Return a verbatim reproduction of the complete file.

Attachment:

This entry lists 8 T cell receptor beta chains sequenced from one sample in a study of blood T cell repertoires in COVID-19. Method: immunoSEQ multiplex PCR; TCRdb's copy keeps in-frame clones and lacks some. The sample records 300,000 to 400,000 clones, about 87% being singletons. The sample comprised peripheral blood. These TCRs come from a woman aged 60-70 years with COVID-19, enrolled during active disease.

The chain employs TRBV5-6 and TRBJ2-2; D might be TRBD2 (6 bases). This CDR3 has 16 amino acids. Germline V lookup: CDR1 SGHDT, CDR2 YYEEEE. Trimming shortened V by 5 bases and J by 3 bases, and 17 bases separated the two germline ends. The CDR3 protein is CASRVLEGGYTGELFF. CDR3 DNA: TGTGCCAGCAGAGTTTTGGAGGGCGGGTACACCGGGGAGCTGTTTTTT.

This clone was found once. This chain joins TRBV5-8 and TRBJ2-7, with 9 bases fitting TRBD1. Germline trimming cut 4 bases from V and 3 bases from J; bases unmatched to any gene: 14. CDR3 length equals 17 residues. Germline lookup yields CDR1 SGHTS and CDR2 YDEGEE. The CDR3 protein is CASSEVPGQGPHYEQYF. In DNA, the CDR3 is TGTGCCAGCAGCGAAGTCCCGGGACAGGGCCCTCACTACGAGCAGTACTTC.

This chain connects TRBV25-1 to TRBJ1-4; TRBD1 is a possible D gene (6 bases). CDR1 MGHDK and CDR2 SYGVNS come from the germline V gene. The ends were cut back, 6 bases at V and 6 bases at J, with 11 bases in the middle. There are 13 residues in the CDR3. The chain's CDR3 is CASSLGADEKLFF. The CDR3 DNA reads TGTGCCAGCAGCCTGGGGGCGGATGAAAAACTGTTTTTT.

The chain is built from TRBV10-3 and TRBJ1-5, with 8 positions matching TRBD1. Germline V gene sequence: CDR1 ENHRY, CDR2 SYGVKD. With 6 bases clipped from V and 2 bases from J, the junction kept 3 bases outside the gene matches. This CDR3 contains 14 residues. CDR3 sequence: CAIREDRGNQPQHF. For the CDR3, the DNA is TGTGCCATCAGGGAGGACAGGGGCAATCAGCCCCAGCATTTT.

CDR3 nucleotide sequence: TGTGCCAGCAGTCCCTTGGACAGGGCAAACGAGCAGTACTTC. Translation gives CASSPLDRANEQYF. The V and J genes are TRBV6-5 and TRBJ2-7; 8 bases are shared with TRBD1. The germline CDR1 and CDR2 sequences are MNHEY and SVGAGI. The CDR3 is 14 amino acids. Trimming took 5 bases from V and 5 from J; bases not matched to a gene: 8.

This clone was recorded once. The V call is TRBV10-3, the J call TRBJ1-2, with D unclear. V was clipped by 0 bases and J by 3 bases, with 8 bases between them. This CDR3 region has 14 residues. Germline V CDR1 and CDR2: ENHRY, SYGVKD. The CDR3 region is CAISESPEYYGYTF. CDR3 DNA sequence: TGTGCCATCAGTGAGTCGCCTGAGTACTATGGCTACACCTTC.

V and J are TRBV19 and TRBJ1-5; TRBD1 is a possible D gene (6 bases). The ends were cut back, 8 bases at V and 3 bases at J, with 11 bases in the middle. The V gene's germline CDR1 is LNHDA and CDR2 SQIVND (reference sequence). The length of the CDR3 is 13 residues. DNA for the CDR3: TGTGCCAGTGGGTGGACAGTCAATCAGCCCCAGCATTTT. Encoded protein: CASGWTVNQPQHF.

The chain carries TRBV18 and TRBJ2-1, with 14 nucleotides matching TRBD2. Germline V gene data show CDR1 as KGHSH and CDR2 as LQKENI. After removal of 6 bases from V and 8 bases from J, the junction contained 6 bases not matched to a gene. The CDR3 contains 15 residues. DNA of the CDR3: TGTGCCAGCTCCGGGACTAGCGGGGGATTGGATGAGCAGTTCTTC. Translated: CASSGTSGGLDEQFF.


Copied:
This entry lists 8 T cell receptor beta chains sequenced from one sample in a study of blood T cell repertoires in COVID-19. Method: immunoSEQ multiplex PCR; TCRdb's copy keeps in-frame clones and lacks some. The sample records 300,000 to 400,000 clones, about 87% being singletons. The sample comprised peripheral blood. These TCRs come from a woman aged 60-70 years with COVID-19, enrolled during active disease.

The chain employs TRBV5-6 and TRBJ2-2; D might be TRBD2 (6 bases). This CDR3 has 16 amino acids. Germline V lookup: CDR1 SGHDT, CDR2 YYEEEE. Trimming shortened V by 5 bases and J by 3 bases, and 17 bases separated the two germline ends. The CDR3 protein is CASRVLEGGYTGELFF. CDR3 DNA: TGTGCCAGCAGAGTTTTGGAGGGCGGGTACACCGGGGAGCTGTTTTTT.

This clone was found once. This chain joins TRBV5-8 and TRBJ2-7, with 9 bases fitting TRBD1. Germline trimming cut 4 bases from V and 3 bases from J; bases unmatched to any gene: 14. CDR3 length equals 17 residues. Germline lookup yields CDR1 SGHTS and CDR2 YDEGEE. The CDR3 protein is CASSEVPGQGPHYEQYF. In DNA, the CDR3 is TGTGCCAGCAGCGAAGTCCCGGGACAGGGCCCTCACTACGAGCAGTACTTC.

This chain connects TRBV25-1 to TRBJ1-4; TRBD1 is a possible D gene (6 bases). CDR1 MGHDK and CDR2 SYGVNS come from the germline V gene. The ends were cut back, 6 bases at V and 6 bases at J, with 11 bases in the middle. There are 13 residues in the CDR3. The chain's CDR3 is CASSLGADEKLFF. The CDR3 DNA reads TGTGCCAGCAGCCTGGGGGCGGATGAAAAACTGTTTTTT.

The chain is built from TRBV10-3 and TRBJ1-5, with 8 positions matching TRBD1. Germline V gene sequence: CDR1 ENHRY, CDR2 SYGVKD. With 6 bases clipped from V and 2 bases from J, the junction kept 3 bases outside the gene matches. This CDR3 contains 14 residues. CDR3 sequence: CAIREDRGNQPQHF. For the CDR3, the DNA is TGTGCCATCAGGGAGGACAGGGGCAATCAGCCCCAGCATTTT.

CDR3 nucleotide sequence: TGTGCCAGCAGTCCCTTGGACAGGGCAAACGAGCAGTACTTC. Translation gives CASSPLDRANEQYF. The V and J genes are TRBV6-5 and TRBJ2-7; 8 bases are shared with TRBD1. The germline CDR1 and CDR2 sequences are MNHEY and SVGAGI. The CDR3 is 14 amino acids. Trimming took 5 bases from V and 5 from J; bases not matched to a gene: 8.

This clone was recorded once. The V call is TRBV10-3, the J call TRBJ1-2, with D unclear. V was clipped by 0 bases and J by 3 bases, with 8 bases between them. This CDR3 region has 14 residues. Germline V CDR1 and CDR2: ENHRY, SYGVKD. The CDR3 region is CAISESPEYYGYTF. CDR3 DNA sequence: TGTGCCATCAGTGAGTCGCCTGAGTACTATGGCTACACCTTC.

V and J are TRBV19 and TRBJ1-5; TRBD1 is a possible D gene (6 bases). The ends were cut back, 8 bases at V and 3 bases at J, with 11 bases in the middle. The V gene's germline CDR1 is LNHDA and CDR2 SQIVND (reference sequence). The length of the CDR3 is 13 residues. DNA for the CDR3: TGTGCCAGTGGGTGGACAGTCAATCAGCCCCAGCATTTT. Encoded protein: CASGWTVNQPQHF.

The chain carries TRBV18 and TRBJ2-1, with 14 nucleotides matching TRBD2. Germline V gene data show CDR1 as KGHSH and CDR2 as LQKENI. After removal of 6 bases from V and 8 bases from J, the junction contained 6 bases not matched to a gene. The CDR3 contains 15 residues. DNA of the CDR3: TGTGCCAGCTCCGGGACTAGCGGGGGATTGGATGAGCAGTTCTTC. Translated: CASSGTSGGLDEQFF.